6 1/2" Round
The United States
Coast Guard first began maritime duties in August 1790 when
Congress passed Alexander Hamilton's "Revenue Act." Known
originally as the Revenue Cutter Service, the Coast Guard
gradually assumed the responsibilities of four other agencies:
the Lighthouse Service, the Steamboat Inspection Service, the
Bureau of Navigation, and the Lifesaving Service.
emblem for the organization was established in August 1799, when
Secretary of the Treasury, Oliver Wolcott announced that the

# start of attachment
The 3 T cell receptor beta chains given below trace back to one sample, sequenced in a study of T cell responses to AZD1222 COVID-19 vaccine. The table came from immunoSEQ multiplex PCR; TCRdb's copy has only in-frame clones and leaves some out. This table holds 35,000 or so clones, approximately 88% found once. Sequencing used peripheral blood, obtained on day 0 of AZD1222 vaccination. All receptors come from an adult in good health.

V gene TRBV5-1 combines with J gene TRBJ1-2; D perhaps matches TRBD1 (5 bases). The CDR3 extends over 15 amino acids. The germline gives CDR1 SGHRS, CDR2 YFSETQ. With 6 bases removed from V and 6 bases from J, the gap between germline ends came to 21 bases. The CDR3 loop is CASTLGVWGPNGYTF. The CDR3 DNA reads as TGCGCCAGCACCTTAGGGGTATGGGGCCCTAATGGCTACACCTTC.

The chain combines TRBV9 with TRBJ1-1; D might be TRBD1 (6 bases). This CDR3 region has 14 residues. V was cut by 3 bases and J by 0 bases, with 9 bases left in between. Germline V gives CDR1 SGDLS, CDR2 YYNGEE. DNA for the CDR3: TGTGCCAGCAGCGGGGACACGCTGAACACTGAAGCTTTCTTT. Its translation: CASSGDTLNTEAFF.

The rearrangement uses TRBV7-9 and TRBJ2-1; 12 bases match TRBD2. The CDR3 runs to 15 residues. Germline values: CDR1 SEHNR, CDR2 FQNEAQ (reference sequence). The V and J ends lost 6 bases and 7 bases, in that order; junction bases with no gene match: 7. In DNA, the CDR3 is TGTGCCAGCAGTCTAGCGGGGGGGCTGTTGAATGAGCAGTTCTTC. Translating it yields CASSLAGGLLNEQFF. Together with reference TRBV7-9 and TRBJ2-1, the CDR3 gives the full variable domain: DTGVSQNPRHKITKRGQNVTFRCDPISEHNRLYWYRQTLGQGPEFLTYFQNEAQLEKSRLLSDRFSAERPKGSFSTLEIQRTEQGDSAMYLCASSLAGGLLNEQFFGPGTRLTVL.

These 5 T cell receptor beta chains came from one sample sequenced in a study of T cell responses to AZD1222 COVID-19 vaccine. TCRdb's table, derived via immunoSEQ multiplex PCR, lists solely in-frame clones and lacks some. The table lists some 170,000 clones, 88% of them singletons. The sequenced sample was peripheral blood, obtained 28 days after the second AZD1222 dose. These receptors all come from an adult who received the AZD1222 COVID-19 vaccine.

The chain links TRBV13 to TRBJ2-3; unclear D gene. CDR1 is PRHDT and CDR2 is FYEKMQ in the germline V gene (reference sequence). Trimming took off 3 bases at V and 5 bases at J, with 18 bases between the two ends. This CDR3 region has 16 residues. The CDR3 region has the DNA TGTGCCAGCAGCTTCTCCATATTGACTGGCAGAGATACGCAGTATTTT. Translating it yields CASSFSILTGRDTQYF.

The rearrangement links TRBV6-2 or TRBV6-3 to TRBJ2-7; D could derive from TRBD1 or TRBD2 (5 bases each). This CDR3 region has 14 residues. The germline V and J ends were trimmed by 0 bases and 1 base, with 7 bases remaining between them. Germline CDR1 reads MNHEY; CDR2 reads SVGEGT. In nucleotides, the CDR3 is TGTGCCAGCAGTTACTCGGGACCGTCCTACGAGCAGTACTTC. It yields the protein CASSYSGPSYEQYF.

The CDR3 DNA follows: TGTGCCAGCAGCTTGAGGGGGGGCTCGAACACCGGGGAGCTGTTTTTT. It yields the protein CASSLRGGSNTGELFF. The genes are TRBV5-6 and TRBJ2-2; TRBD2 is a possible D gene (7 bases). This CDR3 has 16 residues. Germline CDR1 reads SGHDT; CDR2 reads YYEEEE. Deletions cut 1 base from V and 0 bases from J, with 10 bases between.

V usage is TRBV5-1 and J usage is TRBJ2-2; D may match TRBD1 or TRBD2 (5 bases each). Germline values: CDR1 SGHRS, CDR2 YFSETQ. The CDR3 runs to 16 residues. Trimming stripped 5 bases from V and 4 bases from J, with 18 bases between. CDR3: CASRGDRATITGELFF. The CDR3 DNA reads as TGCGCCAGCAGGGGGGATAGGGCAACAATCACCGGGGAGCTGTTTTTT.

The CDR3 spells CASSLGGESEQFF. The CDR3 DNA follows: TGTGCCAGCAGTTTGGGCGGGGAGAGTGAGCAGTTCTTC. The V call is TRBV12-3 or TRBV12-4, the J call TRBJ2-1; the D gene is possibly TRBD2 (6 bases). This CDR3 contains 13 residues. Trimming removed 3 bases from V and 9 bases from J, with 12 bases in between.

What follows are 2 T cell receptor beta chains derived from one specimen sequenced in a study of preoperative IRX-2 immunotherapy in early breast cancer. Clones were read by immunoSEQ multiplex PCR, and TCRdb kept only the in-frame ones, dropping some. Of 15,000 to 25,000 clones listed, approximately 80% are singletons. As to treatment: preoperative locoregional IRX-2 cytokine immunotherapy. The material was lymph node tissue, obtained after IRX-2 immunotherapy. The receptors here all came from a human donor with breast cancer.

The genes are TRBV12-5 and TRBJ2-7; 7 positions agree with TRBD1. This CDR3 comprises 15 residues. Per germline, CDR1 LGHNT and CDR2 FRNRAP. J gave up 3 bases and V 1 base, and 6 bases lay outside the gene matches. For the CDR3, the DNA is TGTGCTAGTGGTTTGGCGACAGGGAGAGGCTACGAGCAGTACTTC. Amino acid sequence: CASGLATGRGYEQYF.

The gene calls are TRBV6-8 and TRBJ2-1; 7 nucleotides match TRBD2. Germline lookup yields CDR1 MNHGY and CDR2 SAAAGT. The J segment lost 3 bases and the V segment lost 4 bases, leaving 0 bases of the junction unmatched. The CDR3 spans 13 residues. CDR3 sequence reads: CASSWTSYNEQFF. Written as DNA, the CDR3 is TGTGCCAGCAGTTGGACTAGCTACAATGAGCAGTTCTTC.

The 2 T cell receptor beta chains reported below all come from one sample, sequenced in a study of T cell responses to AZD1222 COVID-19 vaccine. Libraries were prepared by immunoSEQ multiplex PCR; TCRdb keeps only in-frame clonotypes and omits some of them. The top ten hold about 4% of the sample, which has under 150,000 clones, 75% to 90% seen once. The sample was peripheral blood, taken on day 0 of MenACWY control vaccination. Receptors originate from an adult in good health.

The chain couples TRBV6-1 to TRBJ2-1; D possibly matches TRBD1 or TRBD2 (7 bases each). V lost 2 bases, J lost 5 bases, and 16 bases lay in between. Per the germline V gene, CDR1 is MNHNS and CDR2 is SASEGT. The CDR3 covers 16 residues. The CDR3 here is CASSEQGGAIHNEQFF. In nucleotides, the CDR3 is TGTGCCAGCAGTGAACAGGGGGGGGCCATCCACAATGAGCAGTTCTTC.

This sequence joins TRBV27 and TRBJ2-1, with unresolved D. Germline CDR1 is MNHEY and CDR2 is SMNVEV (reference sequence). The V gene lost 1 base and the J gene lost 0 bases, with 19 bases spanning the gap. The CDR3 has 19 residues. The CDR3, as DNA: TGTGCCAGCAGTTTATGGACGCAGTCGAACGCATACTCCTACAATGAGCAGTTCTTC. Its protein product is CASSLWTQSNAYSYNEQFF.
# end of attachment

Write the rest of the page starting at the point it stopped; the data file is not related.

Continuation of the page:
distinguishing ensign would consist of "16 perpendicular
stripes, alternate red and white, the union of the ensign to be
the arms of the United States in a dark blue on a white field."
The 16 stripes symbolized the number of States in the union when
the emblem was adopted.
Guard is a “military, multimission, maritime service” protecting
the American public, environment and economic interests. The
modern emblem bears the color red to signify the sacrifice of
blood, blue for justice and white to symbolize the unending
quest for purity and integrity.